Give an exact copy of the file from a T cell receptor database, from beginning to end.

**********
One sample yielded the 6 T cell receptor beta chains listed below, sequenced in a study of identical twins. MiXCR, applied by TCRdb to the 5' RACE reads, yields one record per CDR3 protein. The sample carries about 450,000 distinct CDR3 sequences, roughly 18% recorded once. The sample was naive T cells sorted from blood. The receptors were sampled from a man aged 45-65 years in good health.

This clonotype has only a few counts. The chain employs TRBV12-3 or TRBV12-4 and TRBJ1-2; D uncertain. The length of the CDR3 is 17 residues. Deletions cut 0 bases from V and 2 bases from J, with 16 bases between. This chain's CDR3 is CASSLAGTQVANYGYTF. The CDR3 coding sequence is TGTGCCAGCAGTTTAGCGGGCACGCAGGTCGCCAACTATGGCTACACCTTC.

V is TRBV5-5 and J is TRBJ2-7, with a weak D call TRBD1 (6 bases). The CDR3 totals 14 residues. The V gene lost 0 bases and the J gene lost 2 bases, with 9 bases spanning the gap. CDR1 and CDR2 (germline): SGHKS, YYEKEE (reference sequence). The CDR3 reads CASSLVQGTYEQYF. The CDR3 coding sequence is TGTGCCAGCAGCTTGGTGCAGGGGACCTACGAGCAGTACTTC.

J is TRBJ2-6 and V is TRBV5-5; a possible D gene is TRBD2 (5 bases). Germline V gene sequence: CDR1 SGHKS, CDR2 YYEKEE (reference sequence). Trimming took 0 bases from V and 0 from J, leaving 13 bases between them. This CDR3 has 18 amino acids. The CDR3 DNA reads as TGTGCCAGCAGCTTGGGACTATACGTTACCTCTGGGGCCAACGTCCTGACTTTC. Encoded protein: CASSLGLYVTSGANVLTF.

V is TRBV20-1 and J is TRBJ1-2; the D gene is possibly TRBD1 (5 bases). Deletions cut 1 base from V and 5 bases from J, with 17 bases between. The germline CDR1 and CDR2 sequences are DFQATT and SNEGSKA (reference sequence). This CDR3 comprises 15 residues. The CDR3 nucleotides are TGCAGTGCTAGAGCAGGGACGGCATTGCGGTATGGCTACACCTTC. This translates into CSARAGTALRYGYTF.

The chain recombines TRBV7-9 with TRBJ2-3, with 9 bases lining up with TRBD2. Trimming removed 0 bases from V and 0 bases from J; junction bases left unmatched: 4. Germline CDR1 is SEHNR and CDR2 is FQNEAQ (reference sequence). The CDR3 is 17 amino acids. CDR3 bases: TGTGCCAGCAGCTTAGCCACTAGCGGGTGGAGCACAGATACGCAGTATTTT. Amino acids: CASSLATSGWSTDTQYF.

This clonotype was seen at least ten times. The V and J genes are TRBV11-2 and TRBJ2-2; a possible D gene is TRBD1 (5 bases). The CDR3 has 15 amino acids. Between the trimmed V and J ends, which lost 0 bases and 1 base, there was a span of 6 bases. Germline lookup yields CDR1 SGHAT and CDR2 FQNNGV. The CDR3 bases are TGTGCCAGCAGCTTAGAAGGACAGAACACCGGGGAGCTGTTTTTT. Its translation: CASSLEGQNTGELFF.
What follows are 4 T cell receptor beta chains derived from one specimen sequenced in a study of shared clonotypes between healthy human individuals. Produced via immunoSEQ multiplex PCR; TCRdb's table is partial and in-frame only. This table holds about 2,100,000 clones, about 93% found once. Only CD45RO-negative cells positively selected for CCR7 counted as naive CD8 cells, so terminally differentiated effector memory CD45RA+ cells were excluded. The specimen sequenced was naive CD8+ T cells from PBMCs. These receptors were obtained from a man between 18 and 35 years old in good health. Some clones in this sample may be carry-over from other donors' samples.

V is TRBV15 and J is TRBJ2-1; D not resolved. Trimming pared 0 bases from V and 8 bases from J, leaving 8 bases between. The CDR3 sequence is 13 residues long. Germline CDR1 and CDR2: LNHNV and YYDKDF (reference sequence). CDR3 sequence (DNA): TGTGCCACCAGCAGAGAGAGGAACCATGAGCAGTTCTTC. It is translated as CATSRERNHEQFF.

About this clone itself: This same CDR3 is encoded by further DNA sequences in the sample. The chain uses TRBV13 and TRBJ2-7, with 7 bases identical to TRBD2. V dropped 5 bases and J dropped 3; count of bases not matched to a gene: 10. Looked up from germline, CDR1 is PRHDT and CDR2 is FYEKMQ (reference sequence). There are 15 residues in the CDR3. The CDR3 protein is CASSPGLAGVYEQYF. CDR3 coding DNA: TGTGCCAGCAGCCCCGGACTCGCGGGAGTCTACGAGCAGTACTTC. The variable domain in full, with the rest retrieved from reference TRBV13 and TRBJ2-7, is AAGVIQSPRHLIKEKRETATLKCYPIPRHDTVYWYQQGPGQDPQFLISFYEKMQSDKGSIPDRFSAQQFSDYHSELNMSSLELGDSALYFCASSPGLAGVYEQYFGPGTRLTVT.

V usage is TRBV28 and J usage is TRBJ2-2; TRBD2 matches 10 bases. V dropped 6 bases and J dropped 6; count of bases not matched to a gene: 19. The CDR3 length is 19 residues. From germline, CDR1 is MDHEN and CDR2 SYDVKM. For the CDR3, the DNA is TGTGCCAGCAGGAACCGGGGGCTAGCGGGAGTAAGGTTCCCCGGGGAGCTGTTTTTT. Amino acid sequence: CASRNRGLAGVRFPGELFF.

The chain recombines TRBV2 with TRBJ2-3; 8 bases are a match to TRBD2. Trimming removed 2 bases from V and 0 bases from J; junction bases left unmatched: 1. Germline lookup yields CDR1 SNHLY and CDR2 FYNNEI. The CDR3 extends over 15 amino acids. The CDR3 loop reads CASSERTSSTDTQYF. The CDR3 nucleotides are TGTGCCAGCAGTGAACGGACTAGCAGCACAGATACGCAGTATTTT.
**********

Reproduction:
One sample yielded the 6 T cell receptor beta chains listed below, sequenced in a study of identical twins. MiXCR, applied by TCRdb to the 5' RACE reads, yields one record per CDR3 protein. The sample carries about 450,000 distinct CDR3 sequences, roughly 18% recorded once. The sample was naive T cells sorted from blood. The receptors were sampled from a man aged 45-65 years in good health.

This clonotype has only a few counts. The chain employs TRBV12-3 or TRBV12-4 and TRBJ1-2; D uncertain. The length of the CDR3 is 17 residues. Deletions cut 0 bases from V and 2 bases from J, with 16 bases between. This chain's CDR3 is CASSLAGTQVANYGYTF. The CDR3 coding sequence is TGTGCCAGCAGTTTAGCGGGCACGCAGGTCGCCAACTATGGCTACACCTTC.

V is TRBV5-5 and J is TRBJ2-7, with a weak D call TRBD1 (6 bases). The CDR3 totals 14 residues. The V gene lost 0 bases and the J gene lost 2 bases, with 9 bases spanning the gap. CDR1 and CDR2 (germline): SGHKS, YYEKEE (reference sequence). The CDR3 reads CASSLVQGTYEQYF. The CDR3 coding sequence is TGTGCCAGCAGCTTGGTGCAGGGGACCTACGAGCAGTACTTC.

J is TRBJ2-6 and V is TRBV5-5; a possible D gene is TRBD2 (5 bases). Germline V gene sequence: CDR1 SGHKS, CDR2 YYEKEE (reference sequence). Trimming took 0 bases from V and 0 from J, leaving 13 bases between them. This CDR3 has 18 amino acids. The CDR3 DNA reads as TGTGCCAGCAGCTTGGGACTATACGTTACCTCTGGGGCCAACGTCCTGACTTTC. Encoded protein: CASSLGLYVTSGANVLTF.

V is TRBV20-1 and J is TRBJ1-2; the D gene is possibly TRBD1 (5 bases). Deletions cut 1 base from V and 5 bases from J, with 17 bases between. The germline CDR1 and CDR2 sequences are DFQATT and SNEGSKA (reference sequence). This CDR3 comprises 15 residues. The CDR3 nucleotides are TGCAGTGCTAGAGCAGGGACGGCATTGCGGTATGGCTACACCTTC. This translates into CSARAGTALRYGYTF.

The chain recombines TRBV7-9 with TRBJ2-3, with 9 bases lining up with TRBD2. Trimming removed 0 bases from V and 0 bases from J; junction bases left unmatched: 4. Germline CDR1 is SEHNR and CDR2 is FQNEAQ (reference sequence). The CDR3 is 17 amino acids. CDR3 bases: TGTGCCAGCAGCTTAGCCACTAGCGGGTGGAGCACAGATACGCAGTATTTT. Amino acids: CASSLATSGWSTDTQYF.

This clonotype was seen at least ten times. The V and J genes are TRBV11-2 and TRBJ2-2; a possible D gene is TRBD1 (5 bases). The CDR3 has 15 amino acids. Between the trimmed V and J ends, which lost 0 bases and 1 base, there was a span of 6 bases. Germline lookup yields CDR1 SGHAT and CDR2 FQNNGV. The CDR3 bases are TGTGCCAGCAGCTTAGAAGGACAGAACACCGGGGAGCTGTTTTTT. Its translation: CASSLEGQNTGELFF.
What follows are 4 T cell receptor beta chains derived from one specimen sequenced in a study of shared clonotypes between healthy human individuals. Produced via immunoSEQ multiplex PCR; TCRdb's table is partial and in-frame only. This table holds about 2,100,000 clones, about 93% found once. Only CD45RO-negative cells positively selected for CCR7 counted as naive CD8 cells, so terminally differentiated effector memory CD45RA+ cells were excluded. The specimen sequenced was naive CD8+ T cells from PBMCs. These receptors were obtained from a man between 18 and 35 years old in good health. Some clones in this sample may be carry-over from other donors' samples.

V is TRBV15 and J is TRBJ2-1; D not resolved. Trimming pared 0 bases from V and 8 bases from J, leaving 8 bases between. The CDR3 sequence is 13 residues long. Germline CDR1 and CDR2: LNHNV and YYDKDF (reference sequence). CDR3 sequence (DNA): TGTGCCACCAGCAGAGAGAGGAACCATGAGCAGTTCTTC. It is translated as CATSRERNHEQFF.

About this clone itself: This same CDR3 is encoded by further DNA sequences in the sample. The chain uses TRBV13 and TRBJ2-7, with 7 bases identical to TRBD2. V dropped 5 bases and J dropped 3; count of bases not matched to a gene: 10. Looked up from germline, CDR1 is PRHDT and CDR2 is FYEKMQ (reference sequence). There are 15 residues in the CDR3. The CDR3 protein is CASSPGLAGVYEQYF. CDR3 coding DNA: TGTGCCAGCAGCCCCGGACTCGCGGGAGTCTACGAGCAGTACTTC. The variable domain in full, with the rest retrieved from reference TRBV13 and TRBJ2-7, is AAGVIQSPRHLIKEKRETATLKCYPIPRHDTVYWYQQGPGQDPQFLISFYEKMQSDKGSIPDRFSAQQFSDYHSELNMSSLELGDSALYFCASSPGLAGVYEQYFGPGTRLTVT.

V usage is TRBV28 and J usage is TRBJ2-2; TRBD2 matches 10 bases. V dropped 6 bases and J dropped 6; count of bases not matched to a gene: 19. The CDR3 length is 19 residues. From germline, CDR1 is MDHEN and CDR2 SYDVKM. For the CDR3, the DNA is TGTGCCAGCAGGAACCGGGGGCTAGCGGGAGTAAGGTTCCCCGGGGAGCTGTTTTTT. Amino acid sequence: CASRNRGLAGVRFPGELFF.

The chain recombines TRBV2 with TRBJ2-3; 8 bases are a match to TRBD2. Trimming removed 2 bases from V and 0 bases from J; junction bases left unmatched: 1. Germline lookup yields CDR1 SNHLY and CDR2 FYNNEI. The CDR3 extends over 15 amino acids. The CDR3 loop reads CASSERTSSTDTQYF. The CDR3 nucleotides are TGTGCCAGCAGTGAACGGACTAGCAGCACAGATACGCAGTATTTT.